Islands is an intervention to address loneliness and social isolation experienced most acutely by younger people, ages 18-24, and older people, ages 65 and up.
The intervention is envisioned as a suite of programs co-facilitated by teaching artists at Minneapolis College of Art and Design (MCAD) that bring cohorts of older adults and first-year MCAD students together weekly for 7 weeks in specific creative activity through which personal challenges and successes are exchanged and social bonds are created.
More specifically, Islands is creative research to explore mental health supports for loneliness and its related mental, emotional, and physical impacts through intergenerational contact (IGC). The 7-week pilot program (2022-2023) will focus on the two pillars of mental health: social connection and a sense of purpose. One of the strategies to accomplish this is the 1:1 pairing of older participants with student participants. The discreet subject matter and details of programs will be co-created by faculty and based on surveyed needs and desires of both cohorts. All programs will take into account current pandemic data and guidelines.
Loneliness is the discrepancy between one’s actual and desired level of connection and was cited as a national epidemic by Dr. Vivek Murthy, the U.S. Surgeon General in June 2021. Feelings of loneliness can lead to greater levels of stress, anxiety, purposelessness, self-worthlessness, sense of failure, and depression, which can result in substance abuse and suicide. It can also disrupt sleep which can result in impaired immune function, and impaired mental function which can result in cognitive decline, poor cardiovascular function, increased risk of stroke, and premature mortality. More than 30% of college students reported feelings of loneliness prior to SARS Covid19. 60% reported loneliness because of the pandemic, and 83% have reported negative overall effects of the pandemic on their mental health. Meanwhile, more than 40% of people over 65 report feeling lonely on a regular basis.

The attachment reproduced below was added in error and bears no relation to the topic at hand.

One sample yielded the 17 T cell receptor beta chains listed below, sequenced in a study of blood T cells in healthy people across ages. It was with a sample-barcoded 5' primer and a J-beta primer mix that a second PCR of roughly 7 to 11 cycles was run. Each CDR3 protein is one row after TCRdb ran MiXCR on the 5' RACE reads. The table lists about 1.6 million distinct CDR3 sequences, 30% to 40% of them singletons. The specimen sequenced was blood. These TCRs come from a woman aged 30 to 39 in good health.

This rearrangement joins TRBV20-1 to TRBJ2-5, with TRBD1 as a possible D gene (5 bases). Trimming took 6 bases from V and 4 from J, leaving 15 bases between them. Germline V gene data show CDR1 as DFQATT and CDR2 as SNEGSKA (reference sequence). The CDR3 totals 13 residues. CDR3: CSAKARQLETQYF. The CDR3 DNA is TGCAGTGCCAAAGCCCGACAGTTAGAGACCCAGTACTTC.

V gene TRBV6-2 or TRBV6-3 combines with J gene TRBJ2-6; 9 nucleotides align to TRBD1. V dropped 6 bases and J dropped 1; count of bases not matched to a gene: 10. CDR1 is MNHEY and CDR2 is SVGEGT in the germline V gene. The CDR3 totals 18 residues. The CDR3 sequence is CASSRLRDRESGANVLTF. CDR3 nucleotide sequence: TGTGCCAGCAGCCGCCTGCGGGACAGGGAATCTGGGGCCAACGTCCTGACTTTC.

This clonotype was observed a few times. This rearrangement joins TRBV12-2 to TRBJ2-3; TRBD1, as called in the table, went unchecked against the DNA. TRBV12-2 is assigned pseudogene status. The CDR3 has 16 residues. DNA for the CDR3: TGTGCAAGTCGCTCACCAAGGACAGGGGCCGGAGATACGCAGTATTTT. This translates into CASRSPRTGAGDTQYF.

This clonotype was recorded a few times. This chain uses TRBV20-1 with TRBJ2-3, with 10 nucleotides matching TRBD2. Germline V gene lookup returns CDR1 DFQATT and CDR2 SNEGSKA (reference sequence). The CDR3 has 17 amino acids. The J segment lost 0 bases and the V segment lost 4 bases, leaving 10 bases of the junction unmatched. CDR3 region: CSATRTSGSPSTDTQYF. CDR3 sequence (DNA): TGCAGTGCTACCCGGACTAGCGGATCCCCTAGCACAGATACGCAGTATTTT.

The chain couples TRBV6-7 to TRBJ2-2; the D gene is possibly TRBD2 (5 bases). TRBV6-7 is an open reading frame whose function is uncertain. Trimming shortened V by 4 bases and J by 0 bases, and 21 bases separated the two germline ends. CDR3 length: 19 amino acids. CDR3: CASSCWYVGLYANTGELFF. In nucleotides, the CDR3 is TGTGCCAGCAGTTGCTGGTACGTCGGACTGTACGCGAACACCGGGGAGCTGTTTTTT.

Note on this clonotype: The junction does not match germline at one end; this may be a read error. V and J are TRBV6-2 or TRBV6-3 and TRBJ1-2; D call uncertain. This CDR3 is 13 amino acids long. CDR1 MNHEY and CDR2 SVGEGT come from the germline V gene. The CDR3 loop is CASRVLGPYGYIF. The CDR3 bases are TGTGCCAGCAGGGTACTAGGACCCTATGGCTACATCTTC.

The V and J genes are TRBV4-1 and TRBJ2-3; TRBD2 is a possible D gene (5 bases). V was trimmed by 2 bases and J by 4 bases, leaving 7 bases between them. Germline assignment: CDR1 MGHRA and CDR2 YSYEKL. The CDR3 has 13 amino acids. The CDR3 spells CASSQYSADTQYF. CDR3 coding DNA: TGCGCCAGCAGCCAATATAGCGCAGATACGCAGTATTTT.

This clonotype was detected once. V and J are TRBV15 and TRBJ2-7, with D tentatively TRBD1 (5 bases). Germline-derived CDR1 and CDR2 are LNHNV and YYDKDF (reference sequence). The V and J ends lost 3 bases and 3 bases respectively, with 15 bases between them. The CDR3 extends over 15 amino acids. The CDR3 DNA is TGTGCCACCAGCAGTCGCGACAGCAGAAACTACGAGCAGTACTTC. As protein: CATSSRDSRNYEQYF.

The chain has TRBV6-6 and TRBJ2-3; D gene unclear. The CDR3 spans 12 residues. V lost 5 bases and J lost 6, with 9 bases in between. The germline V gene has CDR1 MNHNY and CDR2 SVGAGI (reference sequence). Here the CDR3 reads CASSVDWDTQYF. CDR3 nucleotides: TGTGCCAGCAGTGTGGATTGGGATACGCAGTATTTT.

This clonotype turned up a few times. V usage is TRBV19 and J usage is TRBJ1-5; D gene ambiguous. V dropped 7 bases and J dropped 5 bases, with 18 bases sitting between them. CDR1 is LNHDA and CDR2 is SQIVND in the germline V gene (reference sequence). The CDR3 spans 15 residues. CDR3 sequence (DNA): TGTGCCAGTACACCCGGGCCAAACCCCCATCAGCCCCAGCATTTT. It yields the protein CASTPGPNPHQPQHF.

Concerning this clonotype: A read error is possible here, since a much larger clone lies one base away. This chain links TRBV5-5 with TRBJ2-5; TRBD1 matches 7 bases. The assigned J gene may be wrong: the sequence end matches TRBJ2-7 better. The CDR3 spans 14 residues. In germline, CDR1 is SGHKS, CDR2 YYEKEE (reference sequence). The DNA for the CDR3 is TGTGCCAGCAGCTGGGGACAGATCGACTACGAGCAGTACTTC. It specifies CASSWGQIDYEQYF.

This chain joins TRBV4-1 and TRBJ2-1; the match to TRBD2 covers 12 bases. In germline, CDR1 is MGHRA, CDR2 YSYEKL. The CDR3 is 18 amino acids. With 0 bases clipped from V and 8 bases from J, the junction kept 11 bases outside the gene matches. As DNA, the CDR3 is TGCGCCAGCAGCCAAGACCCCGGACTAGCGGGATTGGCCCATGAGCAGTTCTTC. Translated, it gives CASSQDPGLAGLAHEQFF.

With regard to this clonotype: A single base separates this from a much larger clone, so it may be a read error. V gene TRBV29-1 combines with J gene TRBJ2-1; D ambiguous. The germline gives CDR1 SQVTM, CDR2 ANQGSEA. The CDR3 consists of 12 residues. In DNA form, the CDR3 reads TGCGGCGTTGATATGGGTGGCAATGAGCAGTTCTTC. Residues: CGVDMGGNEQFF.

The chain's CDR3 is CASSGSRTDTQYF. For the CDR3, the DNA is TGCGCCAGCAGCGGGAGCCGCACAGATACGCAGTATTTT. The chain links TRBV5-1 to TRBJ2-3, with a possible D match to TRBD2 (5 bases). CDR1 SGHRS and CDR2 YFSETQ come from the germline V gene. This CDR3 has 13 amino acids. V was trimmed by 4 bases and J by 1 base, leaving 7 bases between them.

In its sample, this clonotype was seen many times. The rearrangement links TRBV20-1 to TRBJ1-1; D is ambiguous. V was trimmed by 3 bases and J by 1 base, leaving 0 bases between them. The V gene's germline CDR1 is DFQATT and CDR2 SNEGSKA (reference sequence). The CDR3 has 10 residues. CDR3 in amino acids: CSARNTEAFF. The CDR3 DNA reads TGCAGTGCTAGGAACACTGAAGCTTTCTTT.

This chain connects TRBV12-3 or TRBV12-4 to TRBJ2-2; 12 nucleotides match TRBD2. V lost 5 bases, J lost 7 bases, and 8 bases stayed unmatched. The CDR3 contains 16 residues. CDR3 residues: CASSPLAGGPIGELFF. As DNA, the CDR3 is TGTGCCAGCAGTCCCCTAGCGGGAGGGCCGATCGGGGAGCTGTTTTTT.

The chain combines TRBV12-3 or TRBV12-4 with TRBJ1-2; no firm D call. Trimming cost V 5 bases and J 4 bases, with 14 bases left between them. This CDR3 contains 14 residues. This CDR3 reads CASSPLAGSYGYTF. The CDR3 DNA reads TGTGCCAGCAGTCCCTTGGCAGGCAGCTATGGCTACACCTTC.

Why intergenerational contact (IGC)?
IGC brings together participants at stages of life that report the most acute levels of loneliness but who rarely come into contact with one another outside of familial gatherings. These two life stages share the same mental health challenges, and yet, are the two that most often misunderstand and stereotype one another. ‘OK Boomer’ has become an internet pejorative, as have the characteristics of Gen Z’ers. Ageism is the last accepted bias, and it impacts both cohorts negatively. ICG programs dismantle generational stereotypes by humanizing and individualizing each life stage. In the case of IGMHP, it is expected that intergenerational contact will not only unmake ageist attitudes but also strengthen feelings of social connection.
Ideal participants will be interested in engaging with younger adults and creative participation in the form of games, music, art, and/or other activities, and can commit to weekly class meetings for 7 weeks. This program is free, and transportation may be provided.
Expected outcomes for participants are increased social connection, reduced self-defined loneliness, improved social confidence, learned tools to establish meaningful social connection, intergenerational respect, ageism awareness, and perspective. All participants will be surveyed before, during, and after programs for specific feedback and data on these outcomes.